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T1 - Interaction between Nonsteroidal Anti-inflammatory Drugs and Low-fat Dietary Intervention on Colorectal Cancer Incidence; the Women's Health Initiative (WHI) Dietary Modification Trial

AU - Kato, Ikuko

AU - Lane, Dorothy

AU - Womack, Catherine

AU - Bock, Cathryn H.

AU - Hou, Lifang

AU - Lin, Jennifer H.

AU - Wu, Chunyuan

AU - Beebe Dimmer, Jennifer

AU - Simon, Michael S.

PY - 2017/8/18

Y1 - 2017/8/18

N2 - Background: The Women's Health Initiative (WHI) Dietary Modification (DM) trial did not show that reductions in dietary fat accompanied by increases in vegetable and fruit consumption decrease the incidence of colorectal cancer. Secondary analyses suggested that aspirin use may modify the intervention effects of DM on colorectal cancer development, although a recent reanalysis including the postintervention period confirmed no main effect of the intervention on reducing colorectal cancer incidence Methods: We analyzed data from 48,834 postmenopausal women who were randomized into the low-fat DM (N = 19,540) or comparison (N = 29,294) group for an average 8.1 years and followed for an additional 9.4 years through August 31, 2014. Exposure to specific class(es) or strength(s) of nonsteroidal anti-inflammatory drugs (NSAIDs) was modeled at baseline and as time-dependent use through the 9-year clinic visit. A Cox proportional hazard model was employed to assess the association of the DM, medication use, and their interaction with colorectal cancer events. Results: A total of 906 incident cases of colorectal cancer were identified during the intervention and postintervention periods. By both exposure models, we found that colorectal cancer incidence was not different in the DM from the comparison group among any type of NSAID users. None of the interactions with any category of NSAID use was statistically significant; however there was most modest evidence for an interaction (p = 0.07) with aspirin use at baseline (hazard ratio [HR] = 0.81, 95% confidence interval [CI], 0.60–1.11 for users; HR = 1.12, 95% CI, 0.97–1.30 for nonusers). Strength and duration of aspirin use at baseline did not alter the associations. Conclusion: Extended follow-up of women in the WHI DM trial did not confirm combined protective effects of aspirin and low-fat diet on colorectal cancer risk among the postmenopausal women.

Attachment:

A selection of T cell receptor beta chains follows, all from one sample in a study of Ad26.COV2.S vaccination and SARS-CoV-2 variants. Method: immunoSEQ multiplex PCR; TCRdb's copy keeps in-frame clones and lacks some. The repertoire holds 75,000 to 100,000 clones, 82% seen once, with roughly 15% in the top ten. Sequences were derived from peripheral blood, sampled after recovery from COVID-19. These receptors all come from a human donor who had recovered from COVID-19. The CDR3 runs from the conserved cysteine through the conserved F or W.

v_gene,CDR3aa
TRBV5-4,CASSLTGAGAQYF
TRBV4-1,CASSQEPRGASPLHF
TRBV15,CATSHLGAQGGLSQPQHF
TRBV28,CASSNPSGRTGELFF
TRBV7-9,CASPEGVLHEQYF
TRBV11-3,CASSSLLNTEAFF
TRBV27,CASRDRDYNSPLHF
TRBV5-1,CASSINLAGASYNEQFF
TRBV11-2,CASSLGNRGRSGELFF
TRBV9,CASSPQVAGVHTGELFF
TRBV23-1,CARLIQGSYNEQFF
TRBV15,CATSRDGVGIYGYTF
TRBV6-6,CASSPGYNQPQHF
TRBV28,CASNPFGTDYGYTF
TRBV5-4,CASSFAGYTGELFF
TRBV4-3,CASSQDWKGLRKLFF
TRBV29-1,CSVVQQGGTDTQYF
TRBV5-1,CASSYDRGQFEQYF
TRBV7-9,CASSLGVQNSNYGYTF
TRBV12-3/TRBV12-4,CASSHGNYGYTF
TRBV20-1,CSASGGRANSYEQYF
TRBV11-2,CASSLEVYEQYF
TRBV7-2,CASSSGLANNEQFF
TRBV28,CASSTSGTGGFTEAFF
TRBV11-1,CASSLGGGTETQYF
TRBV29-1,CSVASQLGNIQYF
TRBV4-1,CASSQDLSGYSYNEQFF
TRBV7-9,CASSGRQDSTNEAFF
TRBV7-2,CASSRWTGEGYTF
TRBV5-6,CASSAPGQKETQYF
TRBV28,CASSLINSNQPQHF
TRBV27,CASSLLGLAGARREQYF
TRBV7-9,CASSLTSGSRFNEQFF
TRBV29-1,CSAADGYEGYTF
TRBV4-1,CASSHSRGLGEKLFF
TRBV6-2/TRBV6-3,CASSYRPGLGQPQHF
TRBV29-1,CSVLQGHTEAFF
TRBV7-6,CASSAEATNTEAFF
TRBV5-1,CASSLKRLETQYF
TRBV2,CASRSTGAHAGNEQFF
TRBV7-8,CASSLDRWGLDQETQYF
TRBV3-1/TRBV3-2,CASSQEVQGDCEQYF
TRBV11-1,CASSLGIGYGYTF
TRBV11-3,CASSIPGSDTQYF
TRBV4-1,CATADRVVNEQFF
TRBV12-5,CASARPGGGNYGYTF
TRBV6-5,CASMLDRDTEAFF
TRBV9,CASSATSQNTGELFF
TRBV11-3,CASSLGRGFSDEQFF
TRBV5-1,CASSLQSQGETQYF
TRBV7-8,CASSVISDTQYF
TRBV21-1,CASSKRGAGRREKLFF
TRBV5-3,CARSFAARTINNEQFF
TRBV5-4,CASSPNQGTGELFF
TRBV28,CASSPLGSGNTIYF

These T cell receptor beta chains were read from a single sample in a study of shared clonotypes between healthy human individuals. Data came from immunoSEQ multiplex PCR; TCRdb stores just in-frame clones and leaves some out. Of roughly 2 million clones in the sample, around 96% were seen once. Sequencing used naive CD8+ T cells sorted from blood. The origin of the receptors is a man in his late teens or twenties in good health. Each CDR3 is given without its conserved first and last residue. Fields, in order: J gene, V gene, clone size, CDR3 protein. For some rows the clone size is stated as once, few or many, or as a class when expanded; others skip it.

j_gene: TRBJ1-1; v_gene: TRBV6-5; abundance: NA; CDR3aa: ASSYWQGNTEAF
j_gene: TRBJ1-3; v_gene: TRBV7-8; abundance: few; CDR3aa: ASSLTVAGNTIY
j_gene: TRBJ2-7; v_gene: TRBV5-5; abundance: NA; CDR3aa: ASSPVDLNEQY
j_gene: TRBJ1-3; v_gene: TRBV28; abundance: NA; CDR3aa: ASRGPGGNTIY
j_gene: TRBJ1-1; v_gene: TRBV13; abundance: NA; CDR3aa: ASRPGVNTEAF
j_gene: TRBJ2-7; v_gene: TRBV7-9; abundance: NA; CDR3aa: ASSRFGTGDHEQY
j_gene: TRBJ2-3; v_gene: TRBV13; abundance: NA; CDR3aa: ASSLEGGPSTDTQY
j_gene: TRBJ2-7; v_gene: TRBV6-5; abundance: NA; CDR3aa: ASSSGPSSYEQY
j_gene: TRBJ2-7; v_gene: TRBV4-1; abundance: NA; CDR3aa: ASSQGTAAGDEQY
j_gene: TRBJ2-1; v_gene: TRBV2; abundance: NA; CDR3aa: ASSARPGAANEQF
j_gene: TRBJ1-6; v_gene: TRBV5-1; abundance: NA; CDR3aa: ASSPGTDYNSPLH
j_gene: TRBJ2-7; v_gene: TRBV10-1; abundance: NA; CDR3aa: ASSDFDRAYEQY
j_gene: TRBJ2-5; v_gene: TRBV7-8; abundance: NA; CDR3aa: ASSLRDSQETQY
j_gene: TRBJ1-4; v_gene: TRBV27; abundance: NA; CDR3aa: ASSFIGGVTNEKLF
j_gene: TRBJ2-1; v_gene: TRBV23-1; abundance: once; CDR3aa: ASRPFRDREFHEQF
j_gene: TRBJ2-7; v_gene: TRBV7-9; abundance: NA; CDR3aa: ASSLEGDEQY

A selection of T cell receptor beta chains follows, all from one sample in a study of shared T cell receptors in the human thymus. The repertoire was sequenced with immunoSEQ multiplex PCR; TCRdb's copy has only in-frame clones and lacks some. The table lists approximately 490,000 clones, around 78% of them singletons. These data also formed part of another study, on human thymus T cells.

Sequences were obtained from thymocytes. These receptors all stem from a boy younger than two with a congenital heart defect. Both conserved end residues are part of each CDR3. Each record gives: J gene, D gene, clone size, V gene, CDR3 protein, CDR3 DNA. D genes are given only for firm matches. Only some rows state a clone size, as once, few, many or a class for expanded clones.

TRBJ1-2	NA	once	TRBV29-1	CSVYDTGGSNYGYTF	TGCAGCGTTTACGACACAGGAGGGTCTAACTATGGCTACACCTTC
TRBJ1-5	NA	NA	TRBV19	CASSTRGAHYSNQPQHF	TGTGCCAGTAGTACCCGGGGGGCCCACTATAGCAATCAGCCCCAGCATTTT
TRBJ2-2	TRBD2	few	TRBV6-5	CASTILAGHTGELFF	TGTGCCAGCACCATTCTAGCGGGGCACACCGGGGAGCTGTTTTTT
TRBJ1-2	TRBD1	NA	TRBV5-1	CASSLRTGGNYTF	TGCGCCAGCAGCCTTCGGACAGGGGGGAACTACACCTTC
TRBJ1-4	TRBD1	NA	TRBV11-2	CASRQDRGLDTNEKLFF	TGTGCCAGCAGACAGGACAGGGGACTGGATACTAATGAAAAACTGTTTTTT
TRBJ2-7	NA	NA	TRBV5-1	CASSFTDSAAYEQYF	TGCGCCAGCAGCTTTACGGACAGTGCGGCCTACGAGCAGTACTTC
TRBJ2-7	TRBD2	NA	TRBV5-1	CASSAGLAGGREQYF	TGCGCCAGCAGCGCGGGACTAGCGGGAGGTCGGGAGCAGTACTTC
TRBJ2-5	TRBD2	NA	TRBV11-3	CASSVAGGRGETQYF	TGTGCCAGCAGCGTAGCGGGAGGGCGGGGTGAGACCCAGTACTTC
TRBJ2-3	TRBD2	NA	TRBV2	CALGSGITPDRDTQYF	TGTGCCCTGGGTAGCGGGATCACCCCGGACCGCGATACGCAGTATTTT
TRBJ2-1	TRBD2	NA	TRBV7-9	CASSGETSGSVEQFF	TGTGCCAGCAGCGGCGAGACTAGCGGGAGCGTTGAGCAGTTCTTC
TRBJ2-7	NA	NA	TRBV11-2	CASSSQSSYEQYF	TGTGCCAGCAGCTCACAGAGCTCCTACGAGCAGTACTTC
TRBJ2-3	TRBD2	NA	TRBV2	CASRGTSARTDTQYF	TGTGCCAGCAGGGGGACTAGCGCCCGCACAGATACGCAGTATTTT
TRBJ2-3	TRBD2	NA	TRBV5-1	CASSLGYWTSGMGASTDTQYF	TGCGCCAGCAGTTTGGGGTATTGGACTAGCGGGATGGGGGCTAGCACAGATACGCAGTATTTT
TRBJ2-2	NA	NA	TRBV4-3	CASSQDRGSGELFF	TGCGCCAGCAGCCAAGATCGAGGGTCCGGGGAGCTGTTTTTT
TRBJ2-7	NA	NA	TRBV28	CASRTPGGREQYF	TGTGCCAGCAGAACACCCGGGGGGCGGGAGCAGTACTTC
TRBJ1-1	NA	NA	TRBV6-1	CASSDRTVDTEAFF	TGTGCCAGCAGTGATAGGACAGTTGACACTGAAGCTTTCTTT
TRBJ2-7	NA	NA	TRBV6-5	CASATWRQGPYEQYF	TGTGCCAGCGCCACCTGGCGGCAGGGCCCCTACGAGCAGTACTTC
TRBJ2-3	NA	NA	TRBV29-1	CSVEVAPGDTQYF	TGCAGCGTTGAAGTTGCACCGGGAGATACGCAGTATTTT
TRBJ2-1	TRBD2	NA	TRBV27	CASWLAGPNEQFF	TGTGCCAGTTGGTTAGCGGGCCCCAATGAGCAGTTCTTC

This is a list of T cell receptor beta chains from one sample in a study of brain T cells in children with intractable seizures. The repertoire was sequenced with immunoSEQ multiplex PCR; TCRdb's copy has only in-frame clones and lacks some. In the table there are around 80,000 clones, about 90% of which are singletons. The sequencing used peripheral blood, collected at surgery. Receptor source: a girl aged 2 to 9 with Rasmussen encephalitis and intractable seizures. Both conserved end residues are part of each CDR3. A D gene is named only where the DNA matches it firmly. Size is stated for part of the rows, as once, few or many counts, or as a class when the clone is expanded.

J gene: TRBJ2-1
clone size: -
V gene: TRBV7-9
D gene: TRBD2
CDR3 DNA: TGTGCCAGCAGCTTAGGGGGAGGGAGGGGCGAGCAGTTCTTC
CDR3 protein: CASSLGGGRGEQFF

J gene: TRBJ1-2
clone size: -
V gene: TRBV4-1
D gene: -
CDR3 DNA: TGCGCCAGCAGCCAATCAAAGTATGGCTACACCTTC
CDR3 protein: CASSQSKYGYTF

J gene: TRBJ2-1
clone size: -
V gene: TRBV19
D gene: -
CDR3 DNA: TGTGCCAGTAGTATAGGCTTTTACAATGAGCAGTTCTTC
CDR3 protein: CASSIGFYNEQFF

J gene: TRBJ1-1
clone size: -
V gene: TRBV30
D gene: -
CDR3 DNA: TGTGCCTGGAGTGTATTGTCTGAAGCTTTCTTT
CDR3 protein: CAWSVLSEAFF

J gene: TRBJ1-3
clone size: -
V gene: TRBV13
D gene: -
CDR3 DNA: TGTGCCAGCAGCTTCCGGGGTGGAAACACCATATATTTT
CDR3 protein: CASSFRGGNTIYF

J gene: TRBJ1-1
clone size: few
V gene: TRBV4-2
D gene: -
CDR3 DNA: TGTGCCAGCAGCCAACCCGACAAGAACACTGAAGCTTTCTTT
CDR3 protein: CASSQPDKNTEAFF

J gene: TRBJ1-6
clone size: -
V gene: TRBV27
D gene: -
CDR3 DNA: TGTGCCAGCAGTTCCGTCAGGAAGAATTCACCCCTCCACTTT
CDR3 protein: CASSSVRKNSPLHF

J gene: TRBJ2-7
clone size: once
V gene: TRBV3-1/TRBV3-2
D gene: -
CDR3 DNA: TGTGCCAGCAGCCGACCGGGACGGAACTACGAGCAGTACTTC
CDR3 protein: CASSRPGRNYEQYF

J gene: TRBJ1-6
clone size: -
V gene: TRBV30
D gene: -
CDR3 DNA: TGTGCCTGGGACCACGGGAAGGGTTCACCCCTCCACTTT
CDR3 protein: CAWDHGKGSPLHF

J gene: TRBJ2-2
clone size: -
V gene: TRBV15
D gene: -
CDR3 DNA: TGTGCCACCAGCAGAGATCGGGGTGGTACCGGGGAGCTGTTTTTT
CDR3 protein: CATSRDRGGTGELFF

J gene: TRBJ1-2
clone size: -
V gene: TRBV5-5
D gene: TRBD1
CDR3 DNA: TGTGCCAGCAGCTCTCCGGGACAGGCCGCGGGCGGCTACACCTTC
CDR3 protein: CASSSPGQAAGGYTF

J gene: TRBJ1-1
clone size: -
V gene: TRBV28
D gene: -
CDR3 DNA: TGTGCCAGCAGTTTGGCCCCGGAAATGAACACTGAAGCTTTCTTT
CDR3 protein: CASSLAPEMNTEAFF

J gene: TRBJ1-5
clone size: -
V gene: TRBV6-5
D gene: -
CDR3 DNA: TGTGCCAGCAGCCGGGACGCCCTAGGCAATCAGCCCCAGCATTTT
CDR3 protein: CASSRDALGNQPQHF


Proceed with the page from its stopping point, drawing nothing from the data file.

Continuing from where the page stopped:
AB - Background: The Women's Health Initiative (WHI) Dietary Modification (DM) trial did not show that reductions in dietary fat accompanied by increases in vegetable and fruit consumption decrease the incidence of colorectal cancer. Secondary analyses suggested that aspirin use may modify the intervention effects of DM on colorectal cancer development, although a recent reanalysis including the postintervention period confirmed no main effect of the intervention on reducing colorectal cancer incidence Methods: We analyzed data from 48,834 postmenopausal women who were randomized into the low-fat DM (N = 19,540) or comparison (N = 29,294) group for an average 8.1 years and followed for an additional 9.4 years through August 31, 2014. Exposure to specific class(es) or strength(s) of nonsteroidal anti-inflammatory drugs (NSAIDs) was modeled at baseline and as time-dependent use through the 9-year clinic visit. A Cox proportional hazard model was employed to assess the association of the DM, medication use, and their interaction with colorectal cancer events. Results: A total of 906 incident cases of colorectal cancer were identified during the intervention and postintervention periods. By both exposure models, we found that colorectal cancer incidence was not different in the DM from the comparison group among any type of NSAID users. None of the interactions with any category of NSAID use was statistically significant; however there was most modest evidence for an interaction (p = 0.07) with aspirin use at baseline (hazard ratio [HR] = 0.81, 95% confidence interval [CI], 0.60–1.11 for users; HR = 1.12, 95% CI, 0.97–1.30 for nonusers). Strength and duration of aspirin use at baseline did not alter the associations. Conclusion: Extended follow-up of women in the WHI DM trial did not confirm combined protective effects of aspirin and low-fat diet on colorectal cancer risk among the postmenopausal women.